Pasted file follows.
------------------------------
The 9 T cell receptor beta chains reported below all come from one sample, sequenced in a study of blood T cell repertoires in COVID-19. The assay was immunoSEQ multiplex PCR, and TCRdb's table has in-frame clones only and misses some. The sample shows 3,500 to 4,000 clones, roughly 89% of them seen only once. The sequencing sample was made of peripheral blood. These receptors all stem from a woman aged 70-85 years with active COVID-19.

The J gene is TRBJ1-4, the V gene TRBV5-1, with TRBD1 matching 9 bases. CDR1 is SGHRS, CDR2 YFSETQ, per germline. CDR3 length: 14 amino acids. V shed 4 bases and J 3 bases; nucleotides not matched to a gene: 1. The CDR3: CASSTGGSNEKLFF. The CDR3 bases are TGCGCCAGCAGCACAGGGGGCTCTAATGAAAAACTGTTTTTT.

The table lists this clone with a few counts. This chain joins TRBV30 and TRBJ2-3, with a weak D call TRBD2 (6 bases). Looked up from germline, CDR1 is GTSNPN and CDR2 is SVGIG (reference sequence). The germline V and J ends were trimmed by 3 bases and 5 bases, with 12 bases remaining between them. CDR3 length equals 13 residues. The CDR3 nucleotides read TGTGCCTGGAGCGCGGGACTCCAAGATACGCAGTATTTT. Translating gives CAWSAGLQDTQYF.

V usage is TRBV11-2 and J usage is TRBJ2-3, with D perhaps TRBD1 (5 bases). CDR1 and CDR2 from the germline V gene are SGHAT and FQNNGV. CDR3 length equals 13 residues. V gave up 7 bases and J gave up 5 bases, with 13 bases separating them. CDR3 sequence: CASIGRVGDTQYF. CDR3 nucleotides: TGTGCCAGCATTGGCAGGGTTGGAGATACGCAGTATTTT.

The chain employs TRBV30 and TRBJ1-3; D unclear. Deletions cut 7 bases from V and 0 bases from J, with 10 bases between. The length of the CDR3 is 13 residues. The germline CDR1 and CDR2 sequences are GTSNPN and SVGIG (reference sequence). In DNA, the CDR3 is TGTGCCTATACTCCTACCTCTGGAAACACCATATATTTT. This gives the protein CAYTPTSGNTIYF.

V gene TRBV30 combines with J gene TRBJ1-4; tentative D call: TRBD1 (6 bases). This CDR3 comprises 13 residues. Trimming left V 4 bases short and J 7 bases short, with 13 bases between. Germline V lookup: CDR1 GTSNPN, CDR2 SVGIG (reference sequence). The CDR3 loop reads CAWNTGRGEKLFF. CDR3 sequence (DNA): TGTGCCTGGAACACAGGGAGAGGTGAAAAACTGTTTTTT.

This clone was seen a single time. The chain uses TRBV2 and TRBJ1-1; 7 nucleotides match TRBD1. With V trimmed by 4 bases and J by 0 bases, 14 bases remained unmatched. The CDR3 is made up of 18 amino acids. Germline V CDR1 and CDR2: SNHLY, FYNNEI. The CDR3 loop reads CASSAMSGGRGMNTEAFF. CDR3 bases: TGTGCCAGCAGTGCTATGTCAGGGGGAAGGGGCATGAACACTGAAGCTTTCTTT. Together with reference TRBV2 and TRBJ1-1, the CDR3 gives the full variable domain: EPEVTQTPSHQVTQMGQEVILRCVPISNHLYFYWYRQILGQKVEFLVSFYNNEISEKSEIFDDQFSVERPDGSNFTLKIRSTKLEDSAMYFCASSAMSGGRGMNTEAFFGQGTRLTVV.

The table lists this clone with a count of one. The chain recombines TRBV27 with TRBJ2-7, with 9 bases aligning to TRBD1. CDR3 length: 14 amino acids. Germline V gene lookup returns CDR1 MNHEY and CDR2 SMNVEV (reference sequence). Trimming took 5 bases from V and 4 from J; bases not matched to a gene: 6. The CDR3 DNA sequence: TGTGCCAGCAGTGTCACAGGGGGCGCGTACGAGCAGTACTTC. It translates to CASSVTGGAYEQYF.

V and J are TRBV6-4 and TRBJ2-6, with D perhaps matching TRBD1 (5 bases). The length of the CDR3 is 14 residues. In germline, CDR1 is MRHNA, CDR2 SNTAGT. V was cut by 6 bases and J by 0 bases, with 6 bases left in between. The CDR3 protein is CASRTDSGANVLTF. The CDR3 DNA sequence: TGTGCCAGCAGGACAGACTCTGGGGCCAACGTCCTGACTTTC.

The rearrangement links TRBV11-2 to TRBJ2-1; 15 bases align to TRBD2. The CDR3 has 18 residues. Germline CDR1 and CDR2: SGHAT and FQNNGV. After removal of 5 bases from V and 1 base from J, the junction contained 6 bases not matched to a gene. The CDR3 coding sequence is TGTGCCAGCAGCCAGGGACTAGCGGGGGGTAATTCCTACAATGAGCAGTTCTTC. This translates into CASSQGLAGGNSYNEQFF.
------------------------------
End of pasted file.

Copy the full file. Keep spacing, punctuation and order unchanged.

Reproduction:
The 9 T cell receptor beta chains reported below all come from one sample, sequenced in a study of blood T cell repertoires in COVID-19. The assay was immunoSEQ multiplex PCR, and TCRdb's table has in-frame clones only and misses some. The sample shows 3,500 to 4,000 clones, roughly 89% of them seen only once. The sequencing sample was made of peripheral blood. These receptors all stem from a woman aged 70-85 years with active COVID-19.

The J gene is TRBJ1-4, the V gene TRBV5-1, with TRBD1 matching 9 bases. CDR1 is SGHRS, CDR2 YFSETQ, per germline. CDR3 length: 14 amino acids. V shed 4 bases and J 3 bases; nucleotides not matched to a gene: 1. The CDR3: CASSTGGSNEKLFF. The CDR3 bases are TGCGCCAGCAGCACAGGGGGCTCTAATGAAAAACTGTTTTTT.

The table lists this clone with a few counts. This chain joins TRBV30 and TRBJ2-3, with a weak D call TRBD2 (6 bases). Looked up from germline, CDR1 is GTSNPN and CDR2 is SVGIG (reference sequence). The germline V and J ends were trimmed by 3 bases and 5 bases, with 12 bases remaining between them. CDR3 length equals 13 residues. The CDR3 nucleotides read TGTGCCTGGAGCGCGGGACTCCAAGATACGCAGTATTTT. Translating gives CAWSAGLQDTQYF.

V usage is TRBV11-2 and J usage is TRBJ2-3, with D perhaps TRBD1 (5 bases). CDR1 and CDR2 from the germline V gene are SGHAT and FQNNGV. CDR3 length equals 13 residues. V gave up 7 bases and J gave up 5 bases, with 13 bases separating them. CDR3 sequence: CASIGRVGDTQYF. CDR3 nucleotides: TGTGCCAGCATTGGCAGGGTTGGAGATACGCAGTATTTT.

The chain employs TRBV30 and TRBJ1-3; D unclear. Deletions cut 7 bases from V and 0 bases from J, with 10 bases between. The length of the CDR3 is 13 residues. The germline CDR1 and CDR2 sequences are GTSNPN and SVGIG (reference sequence). In DNA, the CDR3 is TGTGCCTATACTCCTACCTCTGGAAACACCATATATTTT. This gives the protein CAYTPTSGNTIYF.

V gene TRBV30 combines with J gene TRBJ1-4; tentative D call: TRBD1 (6 bases). This CDR3 comprises 13 residues. Trimming left V 4 bases short and J 7 bases short, with 13 bases between. Germline V lookup: CDR1 GTSNPN, CDR2 SVGIG (reference sequence). The CDR3 loop reads CAWNTGRGEKLFF. CDR3 sequence (DNA): TGTGCCTGGAACACAGGGAGAGGTGAAAAACTGTTTTTT.

This clone was seen a single time. The chain uses TRBV2 and TRBJ1-1; 7 nucleotides match TRBD1. With V trimmed by 4 bases and J by 0 bases, 14 bases remained unmatched. The CDR3 is made up of 18 amino acids. Germline V CDR1 and CDR2: SNHLY, FYNNEI. The CDR3 loop reads CASSAMSGGRGMNTEAFF. CDR3 bases: TGTGCCAGCAGTGCTATGTCAGGGGGAAGGGGCATGAACACTGAAGCTTTCTTT. Together with reference TRBV2 and TRBJ1-1, the CDR3 gives the full variable domain: EPEVTQTPSHQVTQMGQEVILRCVPISNHLYFYWYRQILGQKVEFLVSFYNNEISEKSEIFDDQFSVERPDGSNFTLKIRSTKLEDSAMYFCASSAMSGGRGMNTEAFFGQGTRLTVV.

The table lists this clone with a count of one. The chain recombines TRBV27 with TRBJ2-7, with 9 bases aligning to TRBD1. CDR3 length: 14 amino acids. Germline V gene lookup returns CDR1 MNHEY and CDR2 SMNVEV (reference sequence). Trimming took 5 bases from V and 4 from J; bases not matched to a gene: 6. The CDR3 DNA sequence: TGTGCCAGCAGTGTCACAGGGGGCGCGTACGAGCAGTACTTC. It translates to CASSVTGGAYEQYF.

V and J are TRBV6-4 and TRBJ2-6, with D perhaps matching TRBD1 (5 bases). The length of the CDR3 is 14 residues. In germline, CDR1 is MRHNA, CDR2 SNTAGT. V was cut by 6 bases and J by 0 bases, with 6 bases left in between. The CDR3 protein is CASRTDSGANVLTF. The CDR3 DNA sequence: TGTGCCAGCAGGACAGACTCTGGGGCCAACGTCCTGACTTTC.

The rearrangement links TRBV11-2 to TRBJ2-1; 15 bases align to TRBD2. The CDR3 has 18 residues. Germline CDR1 and CDR2: SGHAT and FQNNGV. After removal of 5 bases from V and 1 base from J, the junction contained 6 bases not matched to a gene. The CDR3 coding sequence is TGTGCCAGCAGCCAGGGACTAGCGGGGGGTAATTCCTACAATGAGCAGTTCTTC. This translates into CASSQGLAGGNSYNEQFF.